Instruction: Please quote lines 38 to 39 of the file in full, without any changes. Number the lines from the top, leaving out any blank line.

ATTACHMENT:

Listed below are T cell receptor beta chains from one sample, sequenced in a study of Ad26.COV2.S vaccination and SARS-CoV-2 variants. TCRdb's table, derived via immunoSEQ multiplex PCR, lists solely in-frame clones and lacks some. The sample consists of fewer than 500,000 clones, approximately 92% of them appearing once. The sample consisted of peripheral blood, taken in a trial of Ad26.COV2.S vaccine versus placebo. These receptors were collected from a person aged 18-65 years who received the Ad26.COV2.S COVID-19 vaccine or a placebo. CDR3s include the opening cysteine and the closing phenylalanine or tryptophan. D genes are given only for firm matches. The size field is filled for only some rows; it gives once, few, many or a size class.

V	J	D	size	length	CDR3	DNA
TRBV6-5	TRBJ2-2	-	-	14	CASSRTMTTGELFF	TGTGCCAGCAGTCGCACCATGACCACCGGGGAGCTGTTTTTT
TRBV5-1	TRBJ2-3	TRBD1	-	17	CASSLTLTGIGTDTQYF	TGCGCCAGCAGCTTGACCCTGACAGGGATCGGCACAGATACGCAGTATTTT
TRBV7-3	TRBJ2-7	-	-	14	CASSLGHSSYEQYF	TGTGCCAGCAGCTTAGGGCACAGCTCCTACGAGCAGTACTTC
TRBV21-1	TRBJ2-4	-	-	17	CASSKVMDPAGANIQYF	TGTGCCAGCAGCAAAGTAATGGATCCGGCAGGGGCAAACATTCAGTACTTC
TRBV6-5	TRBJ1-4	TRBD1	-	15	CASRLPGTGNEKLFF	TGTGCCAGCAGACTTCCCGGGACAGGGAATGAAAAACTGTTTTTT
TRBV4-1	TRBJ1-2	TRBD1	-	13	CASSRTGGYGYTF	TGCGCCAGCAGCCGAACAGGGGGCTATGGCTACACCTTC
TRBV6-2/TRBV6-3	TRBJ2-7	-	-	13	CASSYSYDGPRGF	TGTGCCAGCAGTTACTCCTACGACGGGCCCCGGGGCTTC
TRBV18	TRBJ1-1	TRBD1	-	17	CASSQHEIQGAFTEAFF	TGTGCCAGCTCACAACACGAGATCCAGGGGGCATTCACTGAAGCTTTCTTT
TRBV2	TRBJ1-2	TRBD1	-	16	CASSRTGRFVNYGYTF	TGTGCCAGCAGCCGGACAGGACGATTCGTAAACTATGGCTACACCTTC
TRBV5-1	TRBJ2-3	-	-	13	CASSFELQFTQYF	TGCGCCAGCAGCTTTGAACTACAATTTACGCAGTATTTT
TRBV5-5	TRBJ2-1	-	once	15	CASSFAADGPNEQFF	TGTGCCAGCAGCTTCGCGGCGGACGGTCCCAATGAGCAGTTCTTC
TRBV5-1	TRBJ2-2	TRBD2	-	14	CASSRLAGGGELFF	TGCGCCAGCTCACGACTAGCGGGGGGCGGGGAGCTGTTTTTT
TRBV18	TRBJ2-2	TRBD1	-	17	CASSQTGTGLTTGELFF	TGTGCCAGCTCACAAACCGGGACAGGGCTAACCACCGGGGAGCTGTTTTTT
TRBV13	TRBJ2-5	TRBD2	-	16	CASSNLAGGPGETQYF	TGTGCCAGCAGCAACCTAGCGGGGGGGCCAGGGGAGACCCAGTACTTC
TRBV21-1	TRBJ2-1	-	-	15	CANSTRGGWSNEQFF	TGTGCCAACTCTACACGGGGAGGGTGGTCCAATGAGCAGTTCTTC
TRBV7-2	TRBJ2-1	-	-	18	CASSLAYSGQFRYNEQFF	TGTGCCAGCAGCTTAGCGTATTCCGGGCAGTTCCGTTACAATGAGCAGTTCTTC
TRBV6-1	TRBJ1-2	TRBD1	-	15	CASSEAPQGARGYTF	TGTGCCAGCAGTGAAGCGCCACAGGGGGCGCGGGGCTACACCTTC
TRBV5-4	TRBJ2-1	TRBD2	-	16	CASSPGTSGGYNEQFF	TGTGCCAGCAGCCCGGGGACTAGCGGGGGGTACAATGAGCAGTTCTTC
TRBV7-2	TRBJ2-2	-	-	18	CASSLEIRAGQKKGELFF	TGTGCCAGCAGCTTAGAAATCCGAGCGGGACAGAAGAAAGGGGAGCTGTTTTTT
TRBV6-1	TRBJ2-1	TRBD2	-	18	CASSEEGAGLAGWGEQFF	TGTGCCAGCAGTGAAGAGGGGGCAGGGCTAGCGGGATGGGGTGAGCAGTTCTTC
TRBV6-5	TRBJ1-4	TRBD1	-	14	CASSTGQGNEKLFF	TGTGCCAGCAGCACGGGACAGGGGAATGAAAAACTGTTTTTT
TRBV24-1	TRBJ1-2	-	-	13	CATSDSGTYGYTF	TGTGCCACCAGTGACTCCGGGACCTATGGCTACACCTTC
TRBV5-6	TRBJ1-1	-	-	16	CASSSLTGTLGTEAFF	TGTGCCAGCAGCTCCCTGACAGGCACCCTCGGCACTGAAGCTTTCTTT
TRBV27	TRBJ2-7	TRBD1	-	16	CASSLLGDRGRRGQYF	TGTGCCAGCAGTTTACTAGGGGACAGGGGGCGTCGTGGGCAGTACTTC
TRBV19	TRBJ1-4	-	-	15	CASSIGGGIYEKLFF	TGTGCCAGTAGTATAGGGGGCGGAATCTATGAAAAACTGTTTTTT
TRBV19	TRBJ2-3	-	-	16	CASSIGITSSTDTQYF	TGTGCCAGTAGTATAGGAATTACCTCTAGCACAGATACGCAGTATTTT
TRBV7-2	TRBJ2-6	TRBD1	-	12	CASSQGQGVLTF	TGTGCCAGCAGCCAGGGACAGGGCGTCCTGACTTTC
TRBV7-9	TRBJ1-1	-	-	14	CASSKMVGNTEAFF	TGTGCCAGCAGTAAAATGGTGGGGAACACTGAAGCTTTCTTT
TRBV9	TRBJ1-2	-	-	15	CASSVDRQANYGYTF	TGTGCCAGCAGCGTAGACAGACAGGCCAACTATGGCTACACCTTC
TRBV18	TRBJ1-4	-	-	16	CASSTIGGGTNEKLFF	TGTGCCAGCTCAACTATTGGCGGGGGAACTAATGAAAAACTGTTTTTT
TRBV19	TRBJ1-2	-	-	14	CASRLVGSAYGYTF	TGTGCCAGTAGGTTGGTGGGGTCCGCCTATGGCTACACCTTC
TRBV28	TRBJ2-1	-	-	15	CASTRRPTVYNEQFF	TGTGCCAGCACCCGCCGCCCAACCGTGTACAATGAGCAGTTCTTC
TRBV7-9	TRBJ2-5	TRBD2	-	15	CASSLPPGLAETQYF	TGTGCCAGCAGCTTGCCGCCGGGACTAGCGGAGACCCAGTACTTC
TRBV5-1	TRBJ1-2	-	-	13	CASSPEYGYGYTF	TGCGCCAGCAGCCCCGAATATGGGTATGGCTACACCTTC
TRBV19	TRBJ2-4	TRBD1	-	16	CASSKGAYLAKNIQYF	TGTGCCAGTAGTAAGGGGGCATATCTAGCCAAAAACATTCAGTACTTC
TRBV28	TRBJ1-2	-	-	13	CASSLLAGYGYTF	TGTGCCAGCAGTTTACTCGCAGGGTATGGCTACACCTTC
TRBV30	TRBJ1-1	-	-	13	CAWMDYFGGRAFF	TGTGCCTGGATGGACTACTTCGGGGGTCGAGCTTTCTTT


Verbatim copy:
TRBV28	TRBJ1-2	-	-	13	CASSLLAGYGYTF	TGTGCCAGCAGTTTACTCGCAGGGTATGGCTACACCTTC
TRBV30	TRBJ1-1	-	-	13	CAWMDYFGGRAFF	TGTGCCTGGATGGACTACTTCGGGGGTCGAGCTTTCTTT